by Susan Mains
Approaching Oliver Benoit’s solo show titled, “Anima Externalised”, viewers will see familiar elements of Benoit’s paintings, but Grenada’s foremost abstractionist offers new and provoking material based on Grenada’s collective identity and heritage. “Anima” is a psychology term coined by Carl Jung that is an archetype of collective unconsciousness.
The paintings, depicting Benoit’s trademark layering and shrouding of colours are punctuated by squares and rectangles provoking a tension that is moving towards neither organization or chaos, but simply suspended in a moment of interpretation. There is an advantage in the simplicity of the forms as they are imitative of shapes on micro as well as macro levels. The paintings can be read on a cellular level as well as an aerial view of buildings. The flexibility in the interpretation of the forms creates an environment where the viewer can contemplate the ultimate thrust of the theme. It’s about ourselves.
Benoit’s paintings are inspired by and accompanied by bricks that were part of a demolition of a historic building in our 300 year old town of St George’s. These bricks, while the product of colonial ventures, represent the structural elements that form the historical fabric of our national identity.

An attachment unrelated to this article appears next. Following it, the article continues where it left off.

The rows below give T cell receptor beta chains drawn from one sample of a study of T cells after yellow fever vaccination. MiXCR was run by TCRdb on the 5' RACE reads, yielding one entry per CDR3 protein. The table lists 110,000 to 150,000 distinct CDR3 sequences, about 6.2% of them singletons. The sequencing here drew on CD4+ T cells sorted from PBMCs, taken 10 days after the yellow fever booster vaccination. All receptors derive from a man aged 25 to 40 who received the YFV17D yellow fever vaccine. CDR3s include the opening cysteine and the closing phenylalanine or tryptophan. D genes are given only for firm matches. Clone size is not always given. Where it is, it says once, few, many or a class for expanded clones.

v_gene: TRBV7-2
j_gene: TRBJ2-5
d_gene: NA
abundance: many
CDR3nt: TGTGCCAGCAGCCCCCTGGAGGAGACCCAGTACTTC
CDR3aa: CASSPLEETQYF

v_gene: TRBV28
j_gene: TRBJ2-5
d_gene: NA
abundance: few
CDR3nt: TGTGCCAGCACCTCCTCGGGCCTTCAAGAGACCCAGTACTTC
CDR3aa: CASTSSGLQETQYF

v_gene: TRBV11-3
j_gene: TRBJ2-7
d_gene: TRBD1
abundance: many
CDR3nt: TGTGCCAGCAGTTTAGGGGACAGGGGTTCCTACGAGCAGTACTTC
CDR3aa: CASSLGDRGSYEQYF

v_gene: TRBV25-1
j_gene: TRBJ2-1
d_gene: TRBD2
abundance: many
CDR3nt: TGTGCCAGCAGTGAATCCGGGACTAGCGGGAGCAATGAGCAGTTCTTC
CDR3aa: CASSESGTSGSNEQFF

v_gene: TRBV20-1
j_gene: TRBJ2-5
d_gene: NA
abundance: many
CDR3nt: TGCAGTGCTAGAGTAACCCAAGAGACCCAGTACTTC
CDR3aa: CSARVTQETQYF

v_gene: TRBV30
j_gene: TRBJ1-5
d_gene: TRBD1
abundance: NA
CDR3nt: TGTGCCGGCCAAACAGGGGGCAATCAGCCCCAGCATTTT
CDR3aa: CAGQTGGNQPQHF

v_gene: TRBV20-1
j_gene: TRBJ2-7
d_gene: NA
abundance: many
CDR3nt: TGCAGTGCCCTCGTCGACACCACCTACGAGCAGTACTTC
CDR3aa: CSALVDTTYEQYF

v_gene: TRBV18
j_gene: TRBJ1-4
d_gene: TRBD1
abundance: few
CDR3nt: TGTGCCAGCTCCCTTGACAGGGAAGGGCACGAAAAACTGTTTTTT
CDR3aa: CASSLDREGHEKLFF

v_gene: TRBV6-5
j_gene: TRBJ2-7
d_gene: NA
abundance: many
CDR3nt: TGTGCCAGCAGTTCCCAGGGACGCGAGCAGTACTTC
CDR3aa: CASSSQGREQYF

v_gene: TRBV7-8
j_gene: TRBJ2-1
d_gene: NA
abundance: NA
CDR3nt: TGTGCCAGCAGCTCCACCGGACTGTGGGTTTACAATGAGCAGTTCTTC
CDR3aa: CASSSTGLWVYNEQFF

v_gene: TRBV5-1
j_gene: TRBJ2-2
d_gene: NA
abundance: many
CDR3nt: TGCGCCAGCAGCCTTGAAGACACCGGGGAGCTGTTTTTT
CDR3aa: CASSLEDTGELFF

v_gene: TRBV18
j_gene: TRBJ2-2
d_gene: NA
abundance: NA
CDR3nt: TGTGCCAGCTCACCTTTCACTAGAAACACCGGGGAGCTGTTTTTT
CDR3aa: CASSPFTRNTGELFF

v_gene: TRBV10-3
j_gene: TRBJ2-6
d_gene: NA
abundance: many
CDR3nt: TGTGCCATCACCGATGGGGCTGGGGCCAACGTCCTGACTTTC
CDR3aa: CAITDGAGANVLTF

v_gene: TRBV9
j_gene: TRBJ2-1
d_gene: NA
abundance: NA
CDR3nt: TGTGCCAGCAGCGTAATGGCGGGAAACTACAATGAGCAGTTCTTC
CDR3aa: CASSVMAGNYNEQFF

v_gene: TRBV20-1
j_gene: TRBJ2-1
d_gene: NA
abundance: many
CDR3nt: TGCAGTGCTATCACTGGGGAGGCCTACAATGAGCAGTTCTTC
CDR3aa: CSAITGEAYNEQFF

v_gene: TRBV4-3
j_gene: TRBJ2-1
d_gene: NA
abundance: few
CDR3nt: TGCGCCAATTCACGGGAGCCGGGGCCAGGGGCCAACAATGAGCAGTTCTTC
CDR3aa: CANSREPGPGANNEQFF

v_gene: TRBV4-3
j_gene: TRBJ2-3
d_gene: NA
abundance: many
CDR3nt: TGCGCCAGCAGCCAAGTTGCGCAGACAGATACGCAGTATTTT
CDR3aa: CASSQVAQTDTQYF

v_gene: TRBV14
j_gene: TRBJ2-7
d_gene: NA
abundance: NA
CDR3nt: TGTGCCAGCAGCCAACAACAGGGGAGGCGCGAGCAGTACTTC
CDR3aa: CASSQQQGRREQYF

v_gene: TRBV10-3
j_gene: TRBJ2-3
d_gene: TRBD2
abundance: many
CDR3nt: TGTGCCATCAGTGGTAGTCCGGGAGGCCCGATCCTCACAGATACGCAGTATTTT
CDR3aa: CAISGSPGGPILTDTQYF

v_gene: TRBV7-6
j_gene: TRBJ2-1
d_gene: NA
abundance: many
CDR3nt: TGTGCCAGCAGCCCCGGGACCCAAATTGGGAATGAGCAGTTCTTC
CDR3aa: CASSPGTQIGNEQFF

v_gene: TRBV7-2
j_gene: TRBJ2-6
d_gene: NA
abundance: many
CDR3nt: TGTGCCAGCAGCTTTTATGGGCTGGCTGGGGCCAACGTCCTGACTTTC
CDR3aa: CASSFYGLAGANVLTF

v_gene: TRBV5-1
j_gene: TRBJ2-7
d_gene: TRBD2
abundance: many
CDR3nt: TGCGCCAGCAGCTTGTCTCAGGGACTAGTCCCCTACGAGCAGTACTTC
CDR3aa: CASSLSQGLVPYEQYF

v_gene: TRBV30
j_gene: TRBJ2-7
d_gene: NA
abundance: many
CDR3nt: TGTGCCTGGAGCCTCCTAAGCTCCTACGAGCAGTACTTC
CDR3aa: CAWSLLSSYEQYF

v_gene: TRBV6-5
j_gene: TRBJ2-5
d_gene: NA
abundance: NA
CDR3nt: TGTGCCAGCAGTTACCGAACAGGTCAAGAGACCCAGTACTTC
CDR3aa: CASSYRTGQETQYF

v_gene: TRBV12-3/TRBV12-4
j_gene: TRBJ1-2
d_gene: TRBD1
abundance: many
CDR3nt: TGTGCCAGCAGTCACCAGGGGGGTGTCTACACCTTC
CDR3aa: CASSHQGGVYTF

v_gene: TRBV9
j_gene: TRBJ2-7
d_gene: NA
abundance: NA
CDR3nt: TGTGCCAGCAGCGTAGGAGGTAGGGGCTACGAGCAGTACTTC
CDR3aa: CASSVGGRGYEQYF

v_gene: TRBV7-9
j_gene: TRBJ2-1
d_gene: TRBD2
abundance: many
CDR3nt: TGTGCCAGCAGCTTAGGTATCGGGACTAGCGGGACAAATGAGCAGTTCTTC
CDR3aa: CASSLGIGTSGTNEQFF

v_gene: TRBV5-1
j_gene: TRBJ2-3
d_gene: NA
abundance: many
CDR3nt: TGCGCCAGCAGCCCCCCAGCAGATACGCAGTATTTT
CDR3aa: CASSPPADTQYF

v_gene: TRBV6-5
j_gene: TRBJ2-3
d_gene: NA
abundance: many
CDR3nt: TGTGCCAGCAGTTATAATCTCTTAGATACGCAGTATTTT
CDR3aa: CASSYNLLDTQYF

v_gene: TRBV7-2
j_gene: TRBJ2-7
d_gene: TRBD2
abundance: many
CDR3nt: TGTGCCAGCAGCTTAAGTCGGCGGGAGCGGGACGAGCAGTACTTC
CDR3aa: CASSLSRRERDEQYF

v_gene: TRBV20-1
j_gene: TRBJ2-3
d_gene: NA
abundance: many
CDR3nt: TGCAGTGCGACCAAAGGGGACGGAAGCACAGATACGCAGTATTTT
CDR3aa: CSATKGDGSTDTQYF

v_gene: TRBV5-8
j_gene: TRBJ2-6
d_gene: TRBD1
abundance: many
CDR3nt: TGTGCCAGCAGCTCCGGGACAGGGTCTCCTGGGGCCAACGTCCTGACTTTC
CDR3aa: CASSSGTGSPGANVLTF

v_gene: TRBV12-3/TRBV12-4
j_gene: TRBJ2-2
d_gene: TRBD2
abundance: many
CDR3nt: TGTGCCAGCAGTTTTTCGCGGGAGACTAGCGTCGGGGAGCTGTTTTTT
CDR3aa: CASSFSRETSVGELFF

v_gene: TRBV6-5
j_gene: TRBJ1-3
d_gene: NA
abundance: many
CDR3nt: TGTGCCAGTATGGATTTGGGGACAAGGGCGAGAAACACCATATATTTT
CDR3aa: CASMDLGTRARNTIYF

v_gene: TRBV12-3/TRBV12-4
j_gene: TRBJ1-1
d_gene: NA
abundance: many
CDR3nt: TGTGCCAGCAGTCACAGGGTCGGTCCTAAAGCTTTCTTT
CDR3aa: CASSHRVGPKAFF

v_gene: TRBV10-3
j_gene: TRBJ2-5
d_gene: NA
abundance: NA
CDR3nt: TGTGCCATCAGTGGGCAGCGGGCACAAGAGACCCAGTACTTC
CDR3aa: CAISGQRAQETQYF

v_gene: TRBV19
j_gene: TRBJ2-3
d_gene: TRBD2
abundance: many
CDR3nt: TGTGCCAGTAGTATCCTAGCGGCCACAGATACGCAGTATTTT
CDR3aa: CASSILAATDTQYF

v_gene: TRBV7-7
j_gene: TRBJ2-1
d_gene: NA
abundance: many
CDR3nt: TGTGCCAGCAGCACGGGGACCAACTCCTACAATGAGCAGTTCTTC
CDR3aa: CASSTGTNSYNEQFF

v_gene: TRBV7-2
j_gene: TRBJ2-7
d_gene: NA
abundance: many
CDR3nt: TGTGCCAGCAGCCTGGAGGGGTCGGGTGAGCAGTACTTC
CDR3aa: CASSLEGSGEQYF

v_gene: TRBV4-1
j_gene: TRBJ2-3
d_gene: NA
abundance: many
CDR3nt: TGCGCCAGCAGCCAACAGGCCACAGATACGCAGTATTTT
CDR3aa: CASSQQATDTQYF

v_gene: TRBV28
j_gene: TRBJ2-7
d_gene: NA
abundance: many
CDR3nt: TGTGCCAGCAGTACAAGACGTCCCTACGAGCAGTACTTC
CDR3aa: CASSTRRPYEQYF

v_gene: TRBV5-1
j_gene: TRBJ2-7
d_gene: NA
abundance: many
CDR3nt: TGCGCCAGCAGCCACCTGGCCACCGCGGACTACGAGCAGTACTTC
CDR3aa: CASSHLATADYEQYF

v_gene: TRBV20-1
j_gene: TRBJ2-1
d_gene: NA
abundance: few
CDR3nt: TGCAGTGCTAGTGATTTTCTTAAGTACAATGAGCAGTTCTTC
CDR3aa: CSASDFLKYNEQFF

Further, the bricks represent a product of a system that imbues them with an intrinsic value. There is value in the human element of the labour that went into the production of the bricks, and the value in transporting them to Grenada in the ballasts of ships. There was value in the buildings and the appreciative value as a product of history. Finally, at arguably their most cumulatively valuable point in time, they were disassembled as a structure and relegated to a pile of rubble. Benoit contests that the bricks themselves retain their value even as a disassociated entities of a larger structure. The analogy is apparent and it applies to art as well as our sense of self and identity. How equipped are we to recognize value, whether it is in people, art, or historical buildings?
How tuned in are we to the processes and events that inject value into our collective (un)consciousness? Benoit’s bricks present an aesthetic interpretation of an idea that should cause us to pause.
Benoit is one of Grenada’s outstanding abstractionist painters. His work has been exhibited and collected worldwide. Presently he is one of the artists who represents Grenada at the National Pavilion of the 56th Biennale di Venezia, in Venice, Italy.
The exhibition will continue through 31 October, and admission is free. Art and Soul Gallery is located at Spiceland Mall in Grand Anse. Its opening hours are 10 am to 5 pm, Monday through Saturday.
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